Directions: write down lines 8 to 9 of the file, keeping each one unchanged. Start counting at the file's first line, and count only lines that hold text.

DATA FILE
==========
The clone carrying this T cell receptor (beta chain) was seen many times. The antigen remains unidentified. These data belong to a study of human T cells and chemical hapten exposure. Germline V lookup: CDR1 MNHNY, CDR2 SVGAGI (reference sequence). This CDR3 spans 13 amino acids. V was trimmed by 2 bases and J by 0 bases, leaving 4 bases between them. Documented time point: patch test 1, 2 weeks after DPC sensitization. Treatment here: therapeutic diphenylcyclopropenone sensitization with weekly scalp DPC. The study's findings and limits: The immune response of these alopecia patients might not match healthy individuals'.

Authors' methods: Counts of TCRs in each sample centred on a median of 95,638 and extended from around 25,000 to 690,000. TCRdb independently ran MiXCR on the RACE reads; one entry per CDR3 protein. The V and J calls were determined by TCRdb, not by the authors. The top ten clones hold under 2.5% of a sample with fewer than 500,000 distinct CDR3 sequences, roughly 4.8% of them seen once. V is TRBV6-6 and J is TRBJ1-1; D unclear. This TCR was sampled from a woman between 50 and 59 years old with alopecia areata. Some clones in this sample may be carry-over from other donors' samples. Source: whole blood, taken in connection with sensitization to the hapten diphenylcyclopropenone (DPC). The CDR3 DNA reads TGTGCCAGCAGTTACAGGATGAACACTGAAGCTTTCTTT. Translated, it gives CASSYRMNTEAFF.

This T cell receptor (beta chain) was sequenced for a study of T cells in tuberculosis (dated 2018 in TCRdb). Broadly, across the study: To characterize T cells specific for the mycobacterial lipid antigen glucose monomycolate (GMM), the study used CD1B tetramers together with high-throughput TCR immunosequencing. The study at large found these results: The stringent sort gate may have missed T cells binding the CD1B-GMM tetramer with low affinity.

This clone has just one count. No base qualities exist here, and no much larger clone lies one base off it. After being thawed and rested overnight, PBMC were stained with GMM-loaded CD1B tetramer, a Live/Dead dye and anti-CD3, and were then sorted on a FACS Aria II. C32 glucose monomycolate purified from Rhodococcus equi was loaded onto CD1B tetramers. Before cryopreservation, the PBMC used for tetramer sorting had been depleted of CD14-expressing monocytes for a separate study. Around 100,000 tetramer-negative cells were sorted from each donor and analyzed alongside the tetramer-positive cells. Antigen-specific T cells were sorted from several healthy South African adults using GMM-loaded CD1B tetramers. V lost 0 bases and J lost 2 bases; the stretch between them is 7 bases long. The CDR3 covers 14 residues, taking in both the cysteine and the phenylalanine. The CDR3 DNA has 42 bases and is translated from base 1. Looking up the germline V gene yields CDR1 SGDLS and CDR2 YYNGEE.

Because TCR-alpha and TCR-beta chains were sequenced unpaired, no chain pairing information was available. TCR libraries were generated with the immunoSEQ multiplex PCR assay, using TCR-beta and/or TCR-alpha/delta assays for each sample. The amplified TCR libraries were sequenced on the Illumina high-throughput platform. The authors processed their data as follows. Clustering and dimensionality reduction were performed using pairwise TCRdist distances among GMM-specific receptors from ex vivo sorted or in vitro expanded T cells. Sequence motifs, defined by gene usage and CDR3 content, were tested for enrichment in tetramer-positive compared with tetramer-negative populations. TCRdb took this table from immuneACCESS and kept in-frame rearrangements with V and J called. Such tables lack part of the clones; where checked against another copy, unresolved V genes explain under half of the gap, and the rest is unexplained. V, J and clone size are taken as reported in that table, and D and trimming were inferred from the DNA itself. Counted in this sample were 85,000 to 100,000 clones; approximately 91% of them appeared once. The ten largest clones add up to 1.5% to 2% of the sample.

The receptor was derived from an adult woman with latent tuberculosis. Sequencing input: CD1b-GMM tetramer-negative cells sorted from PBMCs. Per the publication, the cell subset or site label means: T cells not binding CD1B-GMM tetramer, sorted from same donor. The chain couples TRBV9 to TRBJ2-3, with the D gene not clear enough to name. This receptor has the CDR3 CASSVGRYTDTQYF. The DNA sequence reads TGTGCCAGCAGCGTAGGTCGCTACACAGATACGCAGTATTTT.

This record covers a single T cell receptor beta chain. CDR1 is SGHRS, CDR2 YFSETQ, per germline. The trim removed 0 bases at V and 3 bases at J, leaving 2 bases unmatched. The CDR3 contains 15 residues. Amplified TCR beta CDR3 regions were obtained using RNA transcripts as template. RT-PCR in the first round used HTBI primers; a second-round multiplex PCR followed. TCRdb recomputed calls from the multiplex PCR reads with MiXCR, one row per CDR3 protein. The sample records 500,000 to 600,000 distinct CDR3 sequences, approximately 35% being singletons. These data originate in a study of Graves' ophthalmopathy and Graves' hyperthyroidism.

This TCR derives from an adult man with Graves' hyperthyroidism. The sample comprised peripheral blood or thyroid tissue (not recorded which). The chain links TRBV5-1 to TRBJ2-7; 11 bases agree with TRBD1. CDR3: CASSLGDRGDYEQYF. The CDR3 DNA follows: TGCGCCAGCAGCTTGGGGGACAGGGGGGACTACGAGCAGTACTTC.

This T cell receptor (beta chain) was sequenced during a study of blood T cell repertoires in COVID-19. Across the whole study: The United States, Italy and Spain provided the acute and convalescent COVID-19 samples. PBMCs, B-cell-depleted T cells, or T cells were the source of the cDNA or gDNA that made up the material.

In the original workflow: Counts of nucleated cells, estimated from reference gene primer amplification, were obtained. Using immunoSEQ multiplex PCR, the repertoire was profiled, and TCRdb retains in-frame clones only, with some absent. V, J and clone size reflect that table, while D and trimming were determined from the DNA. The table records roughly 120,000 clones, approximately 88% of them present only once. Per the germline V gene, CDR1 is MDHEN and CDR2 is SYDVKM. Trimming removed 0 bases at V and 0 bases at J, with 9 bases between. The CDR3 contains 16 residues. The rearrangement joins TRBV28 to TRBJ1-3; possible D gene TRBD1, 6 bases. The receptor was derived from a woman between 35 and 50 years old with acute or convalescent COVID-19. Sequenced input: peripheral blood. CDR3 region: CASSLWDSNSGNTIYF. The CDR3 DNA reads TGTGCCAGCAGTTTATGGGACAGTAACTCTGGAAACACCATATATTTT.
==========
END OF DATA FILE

This TCR derives from an adult man with Graves' hyperthyroidism. The sample comprised peripheral blood or thyroid tissue (not recorded which). The chain links TRBV5-1 to TRBJ2-7; 11 bases agree with TRBD1. CDR3: CASSLGDRGDYEQYF. The CDR3 DNA follows: TGCGCCAGCAGCTTGGGGGACAGGGGGGACTACGAGCAGTACTTC.

This T cell receptor (beta chain) was sequenced during a study of blood T cell repertoires in COVID-19. Across the whole study: The United States, Italy and Spain provided the acute and convalescent COVID-19 samples. PBMCs, B-cell-depleted T cells, or T cells were the source of the cDNA or gDNA that made up the material.